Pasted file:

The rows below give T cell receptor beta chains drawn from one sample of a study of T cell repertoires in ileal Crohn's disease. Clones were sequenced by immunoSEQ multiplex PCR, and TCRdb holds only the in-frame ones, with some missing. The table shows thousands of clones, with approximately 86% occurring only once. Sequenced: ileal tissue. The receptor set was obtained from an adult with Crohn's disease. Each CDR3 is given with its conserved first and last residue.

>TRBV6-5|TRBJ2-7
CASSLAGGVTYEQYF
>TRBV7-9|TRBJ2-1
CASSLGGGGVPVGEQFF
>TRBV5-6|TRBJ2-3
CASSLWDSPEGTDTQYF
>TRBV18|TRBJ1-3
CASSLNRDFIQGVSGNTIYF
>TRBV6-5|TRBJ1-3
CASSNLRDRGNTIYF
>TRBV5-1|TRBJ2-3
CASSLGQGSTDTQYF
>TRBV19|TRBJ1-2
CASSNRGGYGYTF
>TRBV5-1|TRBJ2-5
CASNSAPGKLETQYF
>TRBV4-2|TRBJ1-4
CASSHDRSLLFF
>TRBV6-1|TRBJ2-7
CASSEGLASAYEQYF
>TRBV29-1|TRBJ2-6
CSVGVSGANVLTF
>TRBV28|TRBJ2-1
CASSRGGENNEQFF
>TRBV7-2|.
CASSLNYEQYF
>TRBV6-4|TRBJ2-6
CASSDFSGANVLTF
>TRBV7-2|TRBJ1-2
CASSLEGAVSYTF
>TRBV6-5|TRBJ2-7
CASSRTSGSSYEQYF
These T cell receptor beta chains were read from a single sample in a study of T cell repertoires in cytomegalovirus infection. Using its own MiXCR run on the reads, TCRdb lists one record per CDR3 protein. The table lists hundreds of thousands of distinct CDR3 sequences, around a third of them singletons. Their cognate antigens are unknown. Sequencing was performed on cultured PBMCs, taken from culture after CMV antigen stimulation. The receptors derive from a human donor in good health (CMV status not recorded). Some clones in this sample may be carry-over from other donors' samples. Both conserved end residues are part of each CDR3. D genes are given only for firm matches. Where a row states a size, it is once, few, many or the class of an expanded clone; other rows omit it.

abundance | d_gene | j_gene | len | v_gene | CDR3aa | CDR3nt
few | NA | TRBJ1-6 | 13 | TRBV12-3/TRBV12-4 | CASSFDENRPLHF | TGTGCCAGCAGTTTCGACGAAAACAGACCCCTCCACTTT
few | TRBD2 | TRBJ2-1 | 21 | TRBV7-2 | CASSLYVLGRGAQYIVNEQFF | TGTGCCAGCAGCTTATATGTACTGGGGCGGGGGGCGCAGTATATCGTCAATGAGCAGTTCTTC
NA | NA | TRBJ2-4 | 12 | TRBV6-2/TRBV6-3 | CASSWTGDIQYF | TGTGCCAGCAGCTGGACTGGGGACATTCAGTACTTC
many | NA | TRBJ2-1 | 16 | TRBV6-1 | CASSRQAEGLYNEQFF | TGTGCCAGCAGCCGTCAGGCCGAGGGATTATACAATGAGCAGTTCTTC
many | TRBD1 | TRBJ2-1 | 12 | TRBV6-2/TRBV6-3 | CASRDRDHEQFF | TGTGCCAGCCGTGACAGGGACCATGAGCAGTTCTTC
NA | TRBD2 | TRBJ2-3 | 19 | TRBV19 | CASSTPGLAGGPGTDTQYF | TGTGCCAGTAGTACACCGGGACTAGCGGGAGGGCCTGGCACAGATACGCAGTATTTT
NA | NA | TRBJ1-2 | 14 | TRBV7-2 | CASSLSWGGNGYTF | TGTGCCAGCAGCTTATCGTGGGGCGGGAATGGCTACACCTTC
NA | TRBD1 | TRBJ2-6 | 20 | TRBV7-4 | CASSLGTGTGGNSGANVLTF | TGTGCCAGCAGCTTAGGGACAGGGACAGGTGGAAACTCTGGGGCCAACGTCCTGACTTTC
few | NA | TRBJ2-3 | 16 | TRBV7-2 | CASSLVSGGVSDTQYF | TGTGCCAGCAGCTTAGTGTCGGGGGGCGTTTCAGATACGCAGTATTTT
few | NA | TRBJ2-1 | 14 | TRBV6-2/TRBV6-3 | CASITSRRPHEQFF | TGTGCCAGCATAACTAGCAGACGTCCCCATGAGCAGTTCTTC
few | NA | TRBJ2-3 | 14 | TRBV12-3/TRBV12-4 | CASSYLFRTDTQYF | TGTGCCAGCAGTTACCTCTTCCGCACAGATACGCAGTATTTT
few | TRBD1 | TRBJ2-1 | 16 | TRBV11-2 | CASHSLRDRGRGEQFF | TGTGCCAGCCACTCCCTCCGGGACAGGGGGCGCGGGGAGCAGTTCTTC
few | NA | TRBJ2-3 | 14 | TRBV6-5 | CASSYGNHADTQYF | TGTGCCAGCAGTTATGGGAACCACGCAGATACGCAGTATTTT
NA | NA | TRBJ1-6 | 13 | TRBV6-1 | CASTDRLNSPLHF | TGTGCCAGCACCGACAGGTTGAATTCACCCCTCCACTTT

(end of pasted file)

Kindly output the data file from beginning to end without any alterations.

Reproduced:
The rows below give T cell receptor beta chains drawn from one sample of a study of T cell repertoires in ileal Crohn's disease. Clones were sequenced by immunoSEQ multiplex PCR, and TCRdb holds only the in-frame ones, with some missing. The table shows thousands of clones, with approximately 86% occurring only once. Sequenced: ileal tissue. The receptor set was obtained from an adult with Crohn's disease. Each CDR3 is given with its conserved first and last residue.

>TRBV6-5|TRBJ2-7
CASSLAGGVTYEQYF
>TRBV7-9|TRBJ2-1
CASSLGGGGVPVGEQFF
>TRBV5-6|TRBJ2-3
CASSLWDSPEGTDTQYF
>TRBV18|TRBJ1-3
CASSLNRDFIQGVSGNTIYF
>TRBV6-5|TRBJ1-3
CASSNLRDRGNTIYF
>TRBV5-1|TRBJ2-3
CASSLGQGSTDTQYF
>TRBV19|TRBJ1-2
CASSNRGGYGYTF
>TRBV5-1|TRBJ2-5
CASNSAPGKLETQYF
>TRBV4-2|TRBJ1-4
CASSHDRSLLFF
>TRBV6-1|TRBJ2-7
CASSEGLASAYEQYF
>TRBV29-1|TRBJ2-6
CSVGVSGANVLTF
>TRBV28|TRBJ2-1
CASSRGGENNEQFF
>TRBV7-2|.
CASSLNYEQYF
>TRBV6-4|TRBJ2-6
CASSDFSGANVLTF
>TRBV7-2|TRBJ1-2
CASSLEGAVSYTF
>TRBV6-5|TRBJ2-7
CASSRTSGSSYEQYF
These T cell receptor beta chains were read from a single sample in a study of T cell repertoires in cytomegalovirus infection. Using its own MiXCR run on the reads, TCRdb lists one record per CDR3 protein. The table lists hundreds of thousands of distinct CDR3 sequences, around a third of them singletons. Their cognate antigens are unknown. Sequencing was performed on cultured PBMCs, taken from culture after CMV antigen stimulation. The receptors derive from a human donor in good health (CMV status not recorded). Some clones in this sample may be carry-over from other donors' samples. Both conserved end residues are part of each CDR3. D genes are given only for firm matches. Where a row states a size, it is once, few, many or the class of an expanded clone; other rows omit it.

abundance | d_gene | j_gene | len | v_gene | CDR3aa | CDR3nt
few | NA | TRBJ1-6 | 13 | TRBV12-3/TRBV12-4 | CASSFDENRPLHF | TGTGCCAGCAGTTTCGACGAAAACAGACCCCTCCACTTT
few | TRBD2 | TRBJ2-1 | 21 | TRBV7-2 | CASSLYVLGRGAQYIVNEQFF | TGTGCCAGCAGCTTATATGTACTGGGGCGGGGGGCGCAGTATATCGTCAATGAGCAGTTCTTC
NA | NA | TRBJ2-4 | 12 | TRBV6-2/TRBV6-3 | CASSWTGDIQYF | TGTGCCAGCAGCTGGACTGGGGACATTCAGTACTTC
many | NA | TRBJ2-1 | 16 | TRBV6-1 | CASSRQAEGLYNEQFF | TGTGCCAGCAGCCGTCAGGCCGAGGGATTATACAATGAGCAGTTCTTC
many | TRBD1 | TRBJ2-1 | 12 | TRBV6-2/TRBV6-3 | CASRDRDHEQFF | TGTGCCAGCCGTGACAGGGACCATGAGCAGTTCTTC
NA | TRBD2 | TRBJ2-3 | 19 | TRBV19 | CASSTPGLAGGPGTDTQYF | TGTGCCAGTAGTACACCGGGACTAGCGGGAGGGCCTGGCACAGATACGCAGTATTTT
NA | NA | TRBJ1-2 | 14 | TRBV7-2 | CASSLSWGGNGYTF | TGTGCCAGCAGCTTATCGTGGGGCGGGAATGGCTACACCTTC
NA | TRBD1 | TRBJ2-6 | 20 | TRBV7-4 | CASSLGTGTGGNSGANVLTF | TGTGCCAGCAGCTTAGGGACAGGGACAGGTGGAAACTCTGGGGCCAACGTCCTGACTTTC
few | NA | TRBJ2-3 | 16 | TRBV7-2 | CASSLVSGGVSDTQYF | TGTGCCAGCAGCTTAGTGTCGGGGGGCGTTTCAGATACGCAGTATTTT
few | NA | TRBJ2-1 | 14 | TRBV6-2/TRBV6-3 | CASITSRRPHEQFF | TGTGCCAGCATAACTAGCAGACGTCCCCATGAGCAGTTCTTC
few | NA | TRBJ2-3 | 14 | TRBV12-3/TRBV12-4 | CASSYLFRTDTQYF | TGTGCCAGCAGTTACCTCTTCCGCACAGATACGCAGTATTTT
few | TRBD1 | TRBJ2-1 | 16 | TRBV11-2 | CASHSLRDRGRGEQFF | TGTGCCAGCCACTCCCTCCGGGACAGGGGGCGCGGGGAGCAGTTCTTC
few | NA | TRBJ2-3 | 14 | TRBV6-5 | CASSYGNHADTQYF | TGTGCCAGCAGTTATGGGAACCACGCAGATACGCAGTATTTT
NA | NA | TRBJ1-6 | 13 | TRBV6-1 | CASTDRLNSPLHF | TGTGCCAGCACCGACAGGTTGAATTCACCCCTCCACTTT